A Catechism of Familiar Things; eBook

This eBook from the Gutenberg Project consists of approximately 189 pages of information about A Catechism of Familiar Things;.

What is Canvas?

A hempen cloth, so loosely woven as to leave interstices between the threads, in little squares.  It is used for working in patterns upon it with wools, &c.; by painters for a ground work on which they draw their pictures; for tents, sails, and many other purposes.  There are several sorts, varying in the fineness of their texture.

What is Damask?

A sort of silken stuff, having some parts raised on its surface to represent flowers or figures.  It took its name from Damascus, in Syria, whence it was first brought.

Is there not another sort of Damask?

Yes, made from linen; and so called because its large flowers resemble those of damask roses.  It was first made in Flanders, and is used for table linen, &c.

What is Flannel?

A slight, loose, woollen stuff, used for warm clothing; it was originally made in Wales, where it still continues to be manufactured in great perfection.

CHAPTER IV.

COCOA, TODDY, CHERRIES, BARK, CORK, COCHINEAL, CLOVES, CINNAMON, AND CASSIA.

Of what form is the tree which bears those large nuts, called Cocoa nuts?

It is tall and straight, without branches, and generally about thirty or forty feet high; at the top are twelve leaves, ten feet long, and half a foot broad; above the leaves, grows a large excrescence in the form of a cabbage, excellent to eat, but taking it off kills the tree.  The cocoa is a species of Palm.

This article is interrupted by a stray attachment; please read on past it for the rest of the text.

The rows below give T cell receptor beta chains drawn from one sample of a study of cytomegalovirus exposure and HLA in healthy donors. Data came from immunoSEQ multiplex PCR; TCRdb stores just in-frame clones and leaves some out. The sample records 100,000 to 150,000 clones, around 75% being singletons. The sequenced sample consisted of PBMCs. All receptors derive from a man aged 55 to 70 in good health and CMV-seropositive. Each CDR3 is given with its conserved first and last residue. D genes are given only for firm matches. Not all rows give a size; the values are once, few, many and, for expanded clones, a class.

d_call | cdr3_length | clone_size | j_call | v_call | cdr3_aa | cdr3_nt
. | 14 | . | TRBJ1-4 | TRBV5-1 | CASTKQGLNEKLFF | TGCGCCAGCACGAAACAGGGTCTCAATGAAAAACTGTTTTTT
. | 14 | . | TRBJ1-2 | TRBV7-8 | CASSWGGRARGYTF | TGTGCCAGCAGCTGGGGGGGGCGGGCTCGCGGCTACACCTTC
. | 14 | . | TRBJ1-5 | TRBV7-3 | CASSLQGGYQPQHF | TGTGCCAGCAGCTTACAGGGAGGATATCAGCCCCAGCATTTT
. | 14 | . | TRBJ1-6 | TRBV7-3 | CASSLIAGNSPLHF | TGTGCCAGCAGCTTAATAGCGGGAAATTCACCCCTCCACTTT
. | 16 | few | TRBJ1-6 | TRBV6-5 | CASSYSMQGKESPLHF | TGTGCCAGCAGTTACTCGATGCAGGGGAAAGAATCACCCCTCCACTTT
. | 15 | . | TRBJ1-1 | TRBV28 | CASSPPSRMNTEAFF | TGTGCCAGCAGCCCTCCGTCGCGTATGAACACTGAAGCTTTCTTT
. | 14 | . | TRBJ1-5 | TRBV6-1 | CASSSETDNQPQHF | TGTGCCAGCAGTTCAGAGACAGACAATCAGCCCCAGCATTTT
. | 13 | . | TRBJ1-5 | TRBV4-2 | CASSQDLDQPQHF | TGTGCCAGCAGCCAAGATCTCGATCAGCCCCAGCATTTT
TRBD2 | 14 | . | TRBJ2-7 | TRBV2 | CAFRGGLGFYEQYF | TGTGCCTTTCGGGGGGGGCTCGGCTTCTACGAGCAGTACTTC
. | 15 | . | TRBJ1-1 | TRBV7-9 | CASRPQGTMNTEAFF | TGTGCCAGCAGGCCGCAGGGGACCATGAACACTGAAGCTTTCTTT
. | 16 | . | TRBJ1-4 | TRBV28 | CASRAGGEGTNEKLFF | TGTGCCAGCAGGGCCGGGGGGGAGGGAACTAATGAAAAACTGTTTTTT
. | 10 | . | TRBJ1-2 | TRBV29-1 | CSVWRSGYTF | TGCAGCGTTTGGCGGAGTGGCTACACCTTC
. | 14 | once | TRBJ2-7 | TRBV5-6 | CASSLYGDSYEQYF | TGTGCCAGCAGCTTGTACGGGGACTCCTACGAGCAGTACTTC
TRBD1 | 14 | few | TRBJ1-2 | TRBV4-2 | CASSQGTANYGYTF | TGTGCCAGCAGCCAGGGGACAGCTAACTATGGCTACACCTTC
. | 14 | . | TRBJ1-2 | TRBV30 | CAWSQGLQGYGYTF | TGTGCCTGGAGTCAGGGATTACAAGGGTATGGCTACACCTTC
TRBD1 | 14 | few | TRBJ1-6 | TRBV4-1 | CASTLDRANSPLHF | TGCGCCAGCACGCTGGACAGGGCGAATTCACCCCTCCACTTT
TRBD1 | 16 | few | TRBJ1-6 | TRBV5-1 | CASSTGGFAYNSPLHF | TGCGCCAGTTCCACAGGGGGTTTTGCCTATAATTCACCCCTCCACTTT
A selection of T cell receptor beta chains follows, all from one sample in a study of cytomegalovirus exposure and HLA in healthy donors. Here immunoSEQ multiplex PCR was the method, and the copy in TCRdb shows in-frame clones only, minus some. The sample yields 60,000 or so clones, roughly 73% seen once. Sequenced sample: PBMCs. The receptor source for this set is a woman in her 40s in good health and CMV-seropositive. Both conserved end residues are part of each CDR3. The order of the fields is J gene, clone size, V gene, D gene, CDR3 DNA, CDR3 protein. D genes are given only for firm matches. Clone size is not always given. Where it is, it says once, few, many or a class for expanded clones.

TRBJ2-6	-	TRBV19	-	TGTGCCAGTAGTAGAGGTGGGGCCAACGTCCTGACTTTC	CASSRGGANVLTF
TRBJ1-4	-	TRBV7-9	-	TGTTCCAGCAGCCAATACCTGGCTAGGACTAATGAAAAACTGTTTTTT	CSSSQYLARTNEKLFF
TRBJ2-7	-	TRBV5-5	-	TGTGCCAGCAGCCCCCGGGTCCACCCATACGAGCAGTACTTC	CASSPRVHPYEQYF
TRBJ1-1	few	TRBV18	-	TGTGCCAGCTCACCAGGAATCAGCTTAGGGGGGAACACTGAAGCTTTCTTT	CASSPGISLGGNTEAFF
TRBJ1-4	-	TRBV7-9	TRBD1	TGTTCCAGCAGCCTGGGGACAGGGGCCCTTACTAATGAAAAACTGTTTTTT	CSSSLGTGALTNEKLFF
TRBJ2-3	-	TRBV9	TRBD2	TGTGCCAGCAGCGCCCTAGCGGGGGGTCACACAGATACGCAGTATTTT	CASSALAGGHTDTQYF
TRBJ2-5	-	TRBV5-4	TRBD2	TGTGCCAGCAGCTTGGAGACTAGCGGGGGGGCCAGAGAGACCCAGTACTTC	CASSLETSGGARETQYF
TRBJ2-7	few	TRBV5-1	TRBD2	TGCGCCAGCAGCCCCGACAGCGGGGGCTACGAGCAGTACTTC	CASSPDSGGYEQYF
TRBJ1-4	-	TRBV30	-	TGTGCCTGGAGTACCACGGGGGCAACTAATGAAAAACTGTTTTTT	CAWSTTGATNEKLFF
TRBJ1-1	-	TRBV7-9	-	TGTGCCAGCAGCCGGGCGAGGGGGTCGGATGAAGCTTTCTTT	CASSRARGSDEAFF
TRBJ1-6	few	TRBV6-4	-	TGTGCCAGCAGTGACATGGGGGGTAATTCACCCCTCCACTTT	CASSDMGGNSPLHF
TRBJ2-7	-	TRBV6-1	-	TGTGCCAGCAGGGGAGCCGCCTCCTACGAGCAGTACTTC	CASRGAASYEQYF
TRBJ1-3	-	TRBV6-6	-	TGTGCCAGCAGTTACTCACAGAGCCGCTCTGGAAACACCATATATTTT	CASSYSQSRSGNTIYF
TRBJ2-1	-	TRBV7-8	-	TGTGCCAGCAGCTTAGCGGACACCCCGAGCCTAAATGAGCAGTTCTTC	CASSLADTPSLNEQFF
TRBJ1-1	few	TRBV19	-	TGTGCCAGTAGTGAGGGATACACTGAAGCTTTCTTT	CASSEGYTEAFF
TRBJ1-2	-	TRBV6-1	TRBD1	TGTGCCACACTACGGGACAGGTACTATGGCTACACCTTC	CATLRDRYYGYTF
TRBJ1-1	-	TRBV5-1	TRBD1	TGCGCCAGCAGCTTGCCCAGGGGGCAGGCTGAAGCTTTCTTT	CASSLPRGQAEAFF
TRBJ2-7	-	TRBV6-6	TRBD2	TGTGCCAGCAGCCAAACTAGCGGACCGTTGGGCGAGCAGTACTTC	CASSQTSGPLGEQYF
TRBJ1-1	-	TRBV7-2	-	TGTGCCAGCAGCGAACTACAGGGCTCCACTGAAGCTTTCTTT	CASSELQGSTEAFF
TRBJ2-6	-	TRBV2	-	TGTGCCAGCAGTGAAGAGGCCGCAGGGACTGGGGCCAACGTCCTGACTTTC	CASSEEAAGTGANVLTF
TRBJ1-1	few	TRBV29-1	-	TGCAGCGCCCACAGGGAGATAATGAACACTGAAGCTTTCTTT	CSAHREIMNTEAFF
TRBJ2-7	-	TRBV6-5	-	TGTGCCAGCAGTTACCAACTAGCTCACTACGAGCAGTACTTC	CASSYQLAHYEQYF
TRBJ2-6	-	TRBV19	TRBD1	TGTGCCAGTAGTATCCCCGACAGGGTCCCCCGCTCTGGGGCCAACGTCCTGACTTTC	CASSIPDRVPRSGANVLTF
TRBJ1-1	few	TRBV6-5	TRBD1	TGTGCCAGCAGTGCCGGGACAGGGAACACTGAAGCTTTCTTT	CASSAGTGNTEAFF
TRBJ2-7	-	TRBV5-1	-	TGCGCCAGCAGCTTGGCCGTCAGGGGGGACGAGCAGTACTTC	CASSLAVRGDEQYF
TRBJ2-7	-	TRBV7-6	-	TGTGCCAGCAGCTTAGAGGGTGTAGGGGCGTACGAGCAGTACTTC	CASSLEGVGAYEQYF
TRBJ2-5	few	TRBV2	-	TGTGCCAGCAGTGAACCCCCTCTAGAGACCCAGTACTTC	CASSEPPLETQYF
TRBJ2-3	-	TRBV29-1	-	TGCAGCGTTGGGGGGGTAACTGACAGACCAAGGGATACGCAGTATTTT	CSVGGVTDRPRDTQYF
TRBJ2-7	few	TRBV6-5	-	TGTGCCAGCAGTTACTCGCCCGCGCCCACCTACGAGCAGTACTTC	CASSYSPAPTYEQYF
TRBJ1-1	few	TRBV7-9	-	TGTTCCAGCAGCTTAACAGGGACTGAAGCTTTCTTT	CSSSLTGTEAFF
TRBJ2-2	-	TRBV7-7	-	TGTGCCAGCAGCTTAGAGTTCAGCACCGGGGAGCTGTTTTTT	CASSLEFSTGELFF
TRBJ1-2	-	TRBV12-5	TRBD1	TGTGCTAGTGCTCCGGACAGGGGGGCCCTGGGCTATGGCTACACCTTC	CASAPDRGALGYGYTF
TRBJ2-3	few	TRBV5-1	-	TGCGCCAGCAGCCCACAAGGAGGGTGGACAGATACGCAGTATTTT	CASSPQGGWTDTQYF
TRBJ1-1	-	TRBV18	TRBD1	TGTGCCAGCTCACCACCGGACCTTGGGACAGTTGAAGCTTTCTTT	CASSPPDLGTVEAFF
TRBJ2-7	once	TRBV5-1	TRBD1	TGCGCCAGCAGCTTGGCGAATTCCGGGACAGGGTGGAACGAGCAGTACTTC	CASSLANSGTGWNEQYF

Is not the Indian liquor called Toddy, produced from the Cocoa Tree?

Yes, between the leaves and the top arise several shoots about the thickness of a man’s arm, which, when cut, distil a white, sweet, and agreeable liquor; while this liquor exudes, the tree yields no fruit; but when the shoots are allowed to grow, it puts out a large cluster or branch, on which the cocoa nuts hang, to the number of ten or twelve.

     Distil, to let fall in drops.

     Exude, to force or throw out.

[Illustration:  THE CATHEDRAL OF MILAN, ITALY.]

How often does this tree produce nuts?

Three times a year, the nuts being about the size of a man’s head, and of an oval form.

Of what countries is it a native?

Of Asia, the Indies, Africa, Arabia, the Islands of the Southern
Pacific, and the hottest parts of America.

What are the uses of this Tree?

The leaves of the tree are made into baskets; they are also used for thatching houses:  the fibrous bark of the nut, and the trunk of the tree, are made into cordage, sails, and cloth; the shell, into drinking bowls and cups; the kernel affords a wholesome food, and the milk contained in the shell, a cooling liquor.

From what country was the Cherry Tree first brought?

From Cerasus, a city of Pontus, in Asia, on the southern borders of the Black Sea; from which place this tree was brought to Rome, in the year of that city 680, by Lucullus; it was conveyed, a hundred and twenty-eight years after, into Great Britain, A.D. 55.

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A Catechism of Familiar Things; from Project Gutenberg. Public domain.
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